• The spring migration increase is underway
  • Boats stop, then resume, at the entrance to the Darién Gap
  • Drug seizure data through January shows drop in fentanyl

Weekly U.S.-Mexico Border Update: March 8, 2024

With this series of weekly updates, WOLA seeks to cover the most important developments at the U.S.-Mexico border. See past weekly updates here.

Support ad-free, paywall-free Weekly Border Updates. Your donation to WOLA is crucial to sustain this effort. Please contribute now and support our work.

THIS WEEK IN BRIEF:

Leaked data points to a 13 percent increase in Border Patrol migrant apprehensions at the U.S.-Mexico border from January to February. Last month’s unofficial total is high for a typical February, but lower than most months during the past three years. The top two sectors for migrant arrivals were in Arizona and California. Mexico broke its single-month migrant apprehensions record in January, capturing nearly as many people that month as the U.S. Border Patrol did. Migration through Honduras illustrates many migrants’ use of a route that involves flights to Nicaragua.

Boats ferrying people to the beginning of the Darién Gap migration trail halted for five days at the end of February. The transport companies called a strike to protest the Colombian Navy’s seizure of two vessels. Ferries restarted after an agreement with the Colombian government, at a meeting that included the presence of a U.S. embassy official. The Darién route into Panama is growing more treacherous, as Doctors Without Borders is reporting an alarming increase in sexual assaults committed against migrants in the jungle so far this year.

As Democratic senators call on the Biden administration to increase funding for fentanyl interdiction at the border, CBP is reporting fewer seizures so far in fiscal year 2024. The agency is on pace to seize 25 percent less of the synthetic opioid than it did in 2023. This would be the first year-on-year decline after several years of very rapid growth. WOLA charts also depict a reduced pace of heroin and marijuana seizures, and an increased pace of cocaine and (less sharply) methamphetamine seizures.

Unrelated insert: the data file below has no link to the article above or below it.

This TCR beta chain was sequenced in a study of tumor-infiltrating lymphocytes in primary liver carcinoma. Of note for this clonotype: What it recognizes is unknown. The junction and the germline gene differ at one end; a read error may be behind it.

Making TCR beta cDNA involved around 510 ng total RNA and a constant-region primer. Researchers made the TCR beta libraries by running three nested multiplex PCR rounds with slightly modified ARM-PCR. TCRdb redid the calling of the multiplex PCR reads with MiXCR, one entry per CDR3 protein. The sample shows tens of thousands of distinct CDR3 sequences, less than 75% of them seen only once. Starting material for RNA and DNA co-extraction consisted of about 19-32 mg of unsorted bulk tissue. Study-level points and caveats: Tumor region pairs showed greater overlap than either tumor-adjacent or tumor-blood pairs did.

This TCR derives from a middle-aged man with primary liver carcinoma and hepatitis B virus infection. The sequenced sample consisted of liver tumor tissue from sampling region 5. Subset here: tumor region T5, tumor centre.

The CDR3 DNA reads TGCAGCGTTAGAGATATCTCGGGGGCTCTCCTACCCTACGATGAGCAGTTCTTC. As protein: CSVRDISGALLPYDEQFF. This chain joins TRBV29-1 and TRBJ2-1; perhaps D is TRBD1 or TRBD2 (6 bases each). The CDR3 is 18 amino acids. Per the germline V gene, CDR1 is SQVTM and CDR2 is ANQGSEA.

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Weekly U.S.-Mexico Border Update: March 1, 2024

With this series of weekly updates, WOLA seeks to cover the most important developments at the U.S.-Mexico border. See past weekly updates here.

Support ad-free, paywall-free Weekly Border Updates. Your donation to WOLA is crucial to sustain this effort. Please contribute now and support our work.

THIS WEEK IN BRIEF:

President Joe Biden visited Brownsville, Texas on February 29, the second U.S.-Mexico border visit of his administration. His remarks—calling for Trump to work with him to pass legislation that might, among other measures, deeply reduce migrants’ access to asylum—reflect the President’s recent rightward shift on border and migration issues. On the same day, Republican candidate Donald Trump was several hours’ drive west, at the border in Eagle Pass, where he offered anti-immigrant rhetoric alongside Texas state officials.

Numerous statements from Republican politicians and GOP-aligned media figures are raising the idea of “migrant crime” after the brutal murder of a Georgia nursing student, allegedly at the hands of a 26-year-old Venezuelan man who arrived at the U.S.-Mexico border in El Paso in September 2022. Analyses, though, continue to point out that migrants commit less violent crime than U.S. citizens, and that the alleged perpetrator of the Georgia murder arrived at a time when U.S. border policy was already very restrictive, with Title 42 firmly in place.